Postnatal growth of mammalian oocytes is accompanied by a progressive gain of DNA methylation, which is predominantly mediated by DNMT3A, a de novo DNA methyltransferase1,2. Unlike the genome of sperm and most somatic cells, the oocyte genome is hypomethylated in transcriptionally inert regions2,3,4. However, how such a unique feature of the oocyte methylome is determined and its contribution to the developmental competence of the early embryo remains largely unknown. Here we demonstrate the importance of Stella, a factor essential for female fertility5,6,7, in shaping the oocyte methylome in mice. Oocytes that lack Stella acquire excessive DNA methylation at the genome-wide level, including in the promoters of inactive genes. Such aberrant hypermethylation is partially inherited by two-cell-stage embryos and impairs zygotic genome activation. Mechanistically, the loss of Stella leads to ectopic nuclear accumulation of the DNA methylation regulator UHRF18,9, which results in the mislocalization of maintenance DNA methyltransferase DNMT1 in the nucleus. Genetic analysis confirmed the primary role of UHRF1 and DNMT1 in generating the aberrant DNA methylome in Stella-deficient oocytes. Stella therefore safeguards the unique oocyte epigenome by preventing aberrant de novo DNA methylation mediated by DNMT1 and UHRF1.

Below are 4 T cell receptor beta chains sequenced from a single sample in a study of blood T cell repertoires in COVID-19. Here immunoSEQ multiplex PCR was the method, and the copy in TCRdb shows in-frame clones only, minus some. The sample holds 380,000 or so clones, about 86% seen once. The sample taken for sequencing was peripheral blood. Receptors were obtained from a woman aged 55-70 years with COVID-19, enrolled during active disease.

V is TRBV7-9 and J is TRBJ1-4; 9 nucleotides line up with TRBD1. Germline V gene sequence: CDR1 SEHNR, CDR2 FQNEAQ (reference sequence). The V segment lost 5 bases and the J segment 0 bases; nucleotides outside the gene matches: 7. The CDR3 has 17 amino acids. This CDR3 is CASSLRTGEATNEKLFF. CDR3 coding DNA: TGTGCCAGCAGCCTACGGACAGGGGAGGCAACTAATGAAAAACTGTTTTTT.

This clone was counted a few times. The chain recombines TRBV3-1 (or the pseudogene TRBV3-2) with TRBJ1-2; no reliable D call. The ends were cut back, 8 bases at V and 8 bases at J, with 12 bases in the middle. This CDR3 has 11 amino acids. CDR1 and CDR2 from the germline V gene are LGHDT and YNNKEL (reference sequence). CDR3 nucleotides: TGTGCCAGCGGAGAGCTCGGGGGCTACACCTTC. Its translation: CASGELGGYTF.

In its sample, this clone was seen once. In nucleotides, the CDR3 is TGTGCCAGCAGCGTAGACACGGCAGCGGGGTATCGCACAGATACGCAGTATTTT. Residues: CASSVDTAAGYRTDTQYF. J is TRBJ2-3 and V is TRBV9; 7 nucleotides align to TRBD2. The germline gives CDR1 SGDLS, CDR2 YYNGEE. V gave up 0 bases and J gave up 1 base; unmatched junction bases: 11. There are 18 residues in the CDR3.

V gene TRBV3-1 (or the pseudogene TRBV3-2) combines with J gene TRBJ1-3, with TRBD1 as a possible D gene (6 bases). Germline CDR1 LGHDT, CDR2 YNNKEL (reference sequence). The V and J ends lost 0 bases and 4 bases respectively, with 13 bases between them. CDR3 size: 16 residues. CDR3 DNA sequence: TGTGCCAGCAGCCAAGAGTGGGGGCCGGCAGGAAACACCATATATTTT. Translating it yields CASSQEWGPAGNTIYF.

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2) Nuclear cGAS suppresses DNA repair and promotes tumorigenesis

Haipeng Liu1,2 na1,Haiping Zhang3 na1,Xiangyang Wu1,2 na1,Dapeng Ma2,Juehui Wu1,2,Lin Wang1,2,Yan Jiang2,Yiyan Fei4,Chenggang Zhu4,Rong Tan5,Peter Jungblut6,GangPei7,Anca Dorhoi7,8,Qiaoling Yan2,Fan Zhang9,Ruijuan Zheng1,Siyu Liu2,Haijiao Liang1,2,Zhonghua Liu1,Hua Yang1,Jianxia Chen1,2,Peng Wang2,TianqiTang2,Wenxia Peng2,Zhangsen Hu3,Zhu Xu3,Xiaochen Huang1,Jie Wang1,Haohao Li1,Yilong Zhou1,2,Feng Liu1,Dapeng Yan10,Stefan H. E. Kaufmann7,Chang Chen9,Zhiyong Mao3 &Baoxue Ge1,2

Published: 24 October 2018

Nature volume 563, pages131–136 (2018)

52k Accesses,35 Citations,54 Altmetric